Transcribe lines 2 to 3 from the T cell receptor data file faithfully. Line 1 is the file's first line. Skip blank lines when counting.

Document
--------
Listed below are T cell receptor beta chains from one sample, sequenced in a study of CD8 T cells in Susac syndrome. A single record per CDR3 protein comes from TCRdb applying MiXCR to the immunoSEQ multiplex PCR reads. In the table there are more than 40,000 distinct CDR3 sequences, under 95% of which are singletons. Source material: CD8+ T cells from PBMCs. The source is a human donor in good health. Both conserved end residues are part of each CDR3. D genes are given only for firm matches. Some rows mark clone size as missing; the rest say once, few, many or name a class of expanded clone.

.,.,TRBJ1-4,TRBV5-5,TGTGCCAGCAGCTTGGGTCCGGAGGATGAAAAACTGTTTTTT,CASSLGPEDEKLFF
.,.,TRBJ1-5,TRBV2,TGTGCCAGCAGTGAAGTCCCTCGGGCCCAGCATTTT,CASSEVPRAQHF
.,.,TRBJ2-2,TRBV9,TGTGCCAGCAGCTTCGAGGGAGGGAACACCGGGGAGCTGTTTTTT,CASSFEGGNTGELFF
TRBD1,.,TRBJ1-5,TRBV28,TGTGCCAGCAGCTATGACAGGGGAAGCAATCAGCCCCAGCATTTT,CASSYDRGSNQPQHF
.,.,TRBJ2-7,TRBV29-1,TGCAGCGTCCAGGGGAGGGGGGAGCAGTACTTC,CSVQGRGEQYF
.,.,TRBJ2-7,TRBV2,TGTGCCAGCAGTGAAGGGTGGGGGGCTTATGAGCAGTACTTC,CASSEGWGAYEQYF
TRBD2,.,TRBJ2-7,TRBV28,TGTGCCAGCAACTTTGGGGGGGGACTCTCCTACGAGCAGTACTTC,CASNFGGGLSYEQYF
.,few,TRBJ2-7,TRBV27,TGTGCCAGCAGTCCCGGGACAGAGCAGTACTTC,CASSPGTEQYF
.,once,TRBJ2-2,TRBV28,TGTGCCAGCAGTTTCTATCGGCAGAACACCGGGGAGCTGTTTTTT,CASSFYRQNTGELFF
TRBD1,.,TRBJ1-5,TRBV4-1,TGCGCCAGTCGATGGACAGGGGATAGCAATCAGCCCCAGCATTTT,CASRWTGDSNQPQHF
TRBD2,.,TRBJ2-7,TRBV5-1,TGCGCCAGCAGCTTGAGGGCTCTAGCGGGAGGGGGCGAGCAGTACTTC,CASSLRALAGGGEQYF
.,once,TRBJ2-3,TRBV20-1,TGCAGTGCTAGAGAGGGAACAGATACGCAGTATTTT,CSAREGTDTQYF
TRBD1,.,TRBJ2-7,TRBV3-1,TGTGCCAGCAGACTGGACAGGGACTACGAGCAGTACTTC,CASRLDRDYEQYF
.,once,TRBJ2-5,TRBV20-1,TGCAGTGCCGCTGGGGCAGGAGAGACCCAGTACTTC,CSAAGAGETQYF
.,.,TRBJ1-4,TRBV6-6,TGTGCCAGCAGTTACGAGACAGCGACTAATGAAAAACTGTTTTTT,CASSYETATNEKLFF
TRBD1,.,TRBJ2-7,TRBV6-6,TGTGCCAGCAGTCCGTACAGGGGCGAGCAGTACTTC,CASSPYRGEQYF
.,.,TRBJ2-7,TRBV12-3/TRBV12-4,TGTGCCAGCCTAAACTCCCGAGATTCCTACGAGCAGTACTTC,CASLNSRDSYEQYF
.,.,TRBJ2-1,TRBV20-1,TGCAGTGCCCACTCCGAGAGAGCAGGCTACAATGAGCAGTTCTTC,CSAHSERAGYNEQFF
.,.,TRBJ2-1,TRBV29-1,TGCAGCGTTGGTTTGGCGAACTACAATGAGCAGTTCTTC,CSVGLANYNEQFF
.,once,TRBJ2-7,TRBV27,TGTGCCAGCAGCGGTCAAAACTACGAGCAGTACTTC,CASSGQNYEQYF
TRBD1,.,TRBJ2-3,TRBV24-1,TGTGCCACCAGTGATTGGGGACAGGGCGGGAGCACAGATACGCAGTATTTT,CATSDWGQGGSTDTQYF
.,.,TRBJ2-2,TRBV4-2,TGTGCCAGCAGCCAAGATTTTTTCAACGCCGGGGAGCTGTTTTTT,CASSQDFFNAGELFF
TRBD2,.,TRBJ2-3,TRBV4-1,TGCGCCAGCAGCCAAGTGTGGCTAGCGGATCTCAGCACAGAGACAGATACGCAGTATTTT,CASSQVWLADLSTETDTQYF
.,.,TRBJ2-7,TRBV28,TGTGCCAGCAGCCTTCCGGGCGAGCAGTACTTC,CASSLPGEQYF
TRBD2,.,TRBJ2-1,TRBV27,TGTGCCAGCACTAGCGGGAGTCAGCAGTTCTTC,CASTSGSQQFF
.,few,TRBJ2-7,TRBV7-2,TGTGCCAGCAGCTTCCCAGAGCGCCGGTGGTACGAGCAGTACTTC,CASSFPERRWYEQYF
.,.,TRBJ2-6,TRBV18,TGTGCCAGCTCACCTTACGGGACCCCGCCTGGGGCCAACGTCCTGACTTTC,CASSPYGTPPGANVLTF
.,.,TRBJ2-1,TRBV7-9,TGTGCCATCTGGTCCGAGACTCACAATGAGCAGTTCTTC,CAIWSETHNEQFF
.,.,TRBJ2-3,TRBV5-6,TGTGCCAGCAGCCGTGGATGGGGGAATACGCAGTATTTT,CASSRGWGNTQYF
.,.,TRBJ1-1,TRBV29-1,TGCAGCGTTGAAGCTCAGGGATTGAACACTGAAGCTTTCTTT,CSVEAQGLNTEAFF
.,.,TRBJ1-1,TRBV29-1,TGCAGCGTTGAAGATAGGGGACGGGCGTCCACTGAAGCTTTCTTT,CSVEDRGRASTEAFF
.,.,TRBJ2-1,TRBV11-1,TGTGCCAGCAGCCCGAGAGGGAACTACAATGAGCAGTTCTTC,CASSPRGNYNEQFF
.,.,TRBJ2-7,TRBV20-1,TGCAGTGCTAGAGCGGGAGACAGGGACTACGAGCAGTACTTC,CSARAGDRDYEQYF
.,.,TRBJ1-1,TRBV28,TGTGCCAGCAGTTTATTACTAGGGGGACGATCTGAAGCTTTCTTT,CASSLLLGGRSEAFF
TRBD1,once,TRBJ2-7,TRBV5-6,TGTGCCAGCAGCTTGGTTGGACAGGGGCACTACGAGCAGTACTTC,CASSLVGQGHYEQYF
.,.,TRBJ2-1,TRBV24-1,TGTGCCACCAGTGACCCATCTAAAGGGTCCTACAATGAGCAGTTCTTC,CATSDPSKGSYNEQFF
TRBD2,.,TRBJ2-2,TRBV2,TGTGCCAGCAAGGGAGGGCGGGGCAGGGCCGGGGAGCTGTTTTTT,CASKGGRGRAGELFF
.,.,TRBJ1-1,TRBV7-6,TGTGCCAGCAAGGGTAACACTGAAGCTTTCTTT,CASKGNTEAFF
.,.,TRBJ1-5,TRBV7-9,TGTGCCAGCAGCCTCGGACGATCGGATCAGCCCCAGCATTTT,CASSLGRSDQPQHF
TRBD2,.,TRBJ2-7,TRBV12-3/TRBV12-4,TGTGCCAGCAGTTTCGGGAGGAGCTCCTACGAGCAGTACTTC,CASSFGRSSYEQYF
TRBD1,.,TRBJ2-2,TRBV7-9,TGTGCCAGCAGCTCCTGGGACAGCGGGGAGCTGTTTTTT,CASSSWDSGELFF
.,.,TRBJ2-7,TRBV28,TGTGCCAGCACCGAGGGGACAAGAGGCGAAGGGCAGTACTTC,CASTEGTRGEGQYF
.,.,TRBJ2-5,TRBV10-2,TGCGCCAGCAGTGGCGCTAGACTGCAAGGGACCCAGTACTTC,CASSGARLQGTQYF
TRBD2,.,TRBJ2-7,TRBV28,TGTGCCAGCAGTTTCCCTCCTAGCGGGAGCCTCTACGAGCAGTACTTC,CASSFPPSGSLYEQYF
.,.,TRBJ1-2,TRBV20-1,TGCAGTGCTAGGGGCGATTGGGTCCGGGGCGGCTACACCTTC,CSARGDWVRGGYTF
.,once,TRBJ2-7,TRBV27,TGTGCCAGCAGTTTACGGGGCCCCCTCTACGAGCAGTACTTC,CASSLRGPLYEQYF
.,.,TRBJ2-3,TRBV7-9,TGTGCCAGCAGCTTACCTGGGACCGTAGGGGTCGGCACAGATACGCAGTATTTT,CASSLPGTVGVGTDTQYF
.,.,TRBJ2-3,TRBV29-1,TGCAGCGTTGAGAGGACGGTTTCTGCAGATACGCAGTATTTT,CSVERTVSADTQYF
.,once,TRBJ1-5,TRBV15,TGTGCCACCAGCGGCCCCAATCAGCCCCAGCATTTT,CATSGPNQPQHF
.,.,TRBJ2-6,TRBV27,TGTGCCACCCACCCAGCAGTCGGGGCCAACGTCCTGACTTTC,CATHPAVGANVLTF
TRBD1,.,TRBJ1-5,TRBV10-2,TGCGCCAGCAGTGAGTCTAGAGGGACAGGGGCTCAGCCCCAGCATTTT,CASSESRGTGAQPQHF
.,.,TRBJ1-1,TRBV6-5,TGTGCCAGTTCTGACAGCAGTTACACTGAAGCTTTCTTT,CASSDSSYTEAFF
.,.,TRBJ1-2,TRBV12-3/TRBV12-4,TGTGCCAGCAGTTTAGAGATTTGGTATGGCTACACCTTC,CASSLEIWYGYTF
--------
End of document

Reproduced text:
.,.,TRBJ1-4,TRBV5-5,TGTGCCAGCAGCTTGGGTCCGGAGGATGAAAAACTGTTTTTT,CASSLGPEDEKLFF
.,.,TRBJ1-5,TRBV2,TGTGCCAGCAGTGAAGTCCCTCGGGCCCAGCATTTT,CASSEVPRAQHF